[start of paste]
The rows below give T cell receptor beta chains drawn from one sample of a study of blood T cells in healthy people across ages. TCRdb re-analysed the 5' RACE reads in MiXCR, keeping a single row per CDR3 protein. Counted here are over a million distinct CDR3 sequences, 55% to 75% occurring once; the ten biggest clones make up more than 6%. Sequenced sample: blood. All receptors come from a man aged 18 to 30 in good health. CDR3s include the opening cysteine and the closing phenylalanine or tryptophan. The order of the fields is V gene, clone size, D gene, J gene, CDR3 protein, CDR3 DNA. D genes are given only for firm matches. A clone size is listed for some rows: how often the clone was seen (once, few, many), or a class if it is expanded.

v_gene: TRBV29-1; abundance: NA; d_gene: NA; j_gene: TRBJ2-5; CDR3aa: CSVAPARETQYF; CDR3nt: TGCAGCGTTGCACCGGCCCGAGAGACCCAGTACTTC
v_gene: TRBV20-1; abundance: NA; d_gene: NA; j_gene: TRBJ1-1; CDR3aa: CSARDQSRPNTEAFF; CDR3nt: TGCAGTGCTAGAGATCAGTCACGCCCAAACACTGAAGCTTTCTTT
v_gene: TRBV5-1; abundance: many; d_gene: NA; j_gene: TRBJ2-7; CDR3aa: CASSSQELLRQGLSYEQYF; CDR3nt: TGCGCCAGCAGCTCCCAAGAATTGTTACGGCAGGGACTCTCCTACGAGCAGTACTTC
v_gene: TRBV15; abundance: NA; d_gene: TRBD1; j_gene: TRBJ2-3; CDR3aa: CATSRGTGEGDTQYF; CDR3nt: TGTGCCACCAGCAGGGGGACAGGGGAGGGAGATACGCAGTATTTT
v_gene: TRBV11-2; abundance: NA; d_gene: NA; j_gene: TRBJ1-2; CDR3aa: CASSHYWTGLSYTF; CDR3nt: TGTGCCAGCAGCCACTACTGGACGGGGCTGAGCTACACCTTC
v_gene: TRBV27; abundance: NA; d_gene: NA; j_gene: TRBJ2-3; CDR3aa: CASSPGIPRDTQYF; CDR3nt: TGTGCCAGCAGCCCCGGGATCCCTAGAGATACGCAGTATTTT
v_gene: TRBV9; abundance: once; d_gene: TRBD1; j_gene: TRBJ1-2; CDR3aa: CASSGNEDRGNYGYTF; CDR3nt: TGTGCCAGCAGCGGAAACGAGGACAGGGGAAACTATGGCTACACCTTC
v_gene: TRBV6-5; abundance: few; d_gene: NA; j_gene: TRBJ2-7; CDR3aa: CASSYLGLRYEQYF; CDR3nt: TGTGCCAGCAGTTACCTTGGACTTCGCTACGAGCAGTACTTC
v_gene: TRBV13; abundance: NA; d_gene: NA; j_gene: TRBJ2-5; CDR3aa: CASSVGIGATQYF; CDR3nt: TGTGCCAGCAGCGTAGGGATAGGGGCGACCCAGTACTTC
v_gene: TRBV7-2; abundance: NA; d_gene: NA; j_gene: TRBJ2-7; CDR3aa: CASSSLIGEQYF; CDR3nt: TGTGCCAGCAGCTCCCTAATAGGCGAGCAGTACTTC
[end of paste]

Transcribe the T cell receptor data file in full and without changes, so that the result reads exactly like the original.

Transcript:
The rows below give T cell receptor beta chains drawn from one sample of a study of blood T cells in healthy people across ages. TCRdb re-analysed the 5' RACE reads in MiXCR, keeping a single row per CDR3 protein. Counted here are over a million distinct CDR3 sequences, 55% to 75% occurring once; the ten biggest clones make up more than 6%. Sequenced sample: blood. All receptors come from a man aged 18 to 30 in good health. CDR3s include the opening cysteine and the closing phenylalanine or tryptophan. The order of the fields is V gene, clone size, D gene, J gene, CDR3 protein, CDR3 DNA. D genes are given only for firm matches. A clone size is listed for some rows: how often the clone was seen (once, few, many), or a class if it is expanded.

v_gene: TRBV29-1; abundance: NA; d_gene: NA; j_gene: TRBJ2-5; CDR3aa: CSVAPARETQYF; CDR3nt: TGCAGCGTTGCACCGGCCCGAGAGACCCAGTACTTC
v_gene: TRBV20-1; abundance: NA; d_gene: NA; j_gene: TRBJ1-1; CDR3aa: CSARDQSRPNTEAFF; CDR3nt: TGCAGTGCTAGAGATCAGTCACGCCCAAACACTGAAGCTTTCTTT
v_gene: TRBV5-1; abundance: many; d_gene: NA; j_gene: TRBJ2-7; CDR3aa: CASSSQELLRQGLSYEQYF; CDR3nt: TGCGCCAGCAGCTCCCAAGAATTGTTACGGCAGGGACTCTCCTACGAGCAGTACTTC
v_gene: TRBV15; abundance: NA; d_gene: TRBD1; j_gene: TRBJ2-3; CDR3aa: CATSRGTGEGDTQYF; CDR3nt: TGTGCCACCAGCAGGGGGACAGGGGAGGGAGATACGCAGTATTTT
v_gene: TRBV11-2; abundance: NA; d_gene: NA; j_gene: TRBJ1-2; CDR3aa: CASSHYWTGLSYTF; CDR3nt: TGTGCCAGCAGCCACTACTGGACGGGGCTGAGCTACACCTTC
v_gene: TRBV27; abundance: NA; d_gene: NA; j_gene: TRBJ2-3; CDR3aa: CASSPGIPRDTQYF; CDR3nt: TGTGCCAGCAGCCCCGGGATCCCTAGAGATACGCAGTATTTT
v_gene: TRBV9; abundance: once; d_gene: TRBD1; j_gene: TRBJ1-2; CDR3aa: CASSGNEDRGNYGYTF; CDR3nt: TGTGCCAGCAGCGGAAACGAGGACAGGGGAAACTATGGCTACACCTTC
v_gene: TRBV6-5; abundance: few; d_gene: NA; j_gene: TRBJ2-7; CDR3aa: CASSYLGLRYEQYF; CDR3nt: TGTGCCAGCAGTTACCTTGGACTTCGCTACGAGCAGTACTTC
v_gene: TRBV13; abundance: NA; d_gene: NA; j_gene: TRBJ2-5; CDR3aa: CASSVGIGATQYF; CDR3nt: TGTGCCAGCAGCGTAGGGATAGGGGCGACCCAGTACTTC
v_gene: TRBV7-2; abundance: NA; d_gene: NA; j_gene: TRBJ2-7; CDR3aa: CASSSLIGEQYF; CDR3nt: TGTGCCAGCAGCTCCCTAATAGGCGAGCAGTACTTC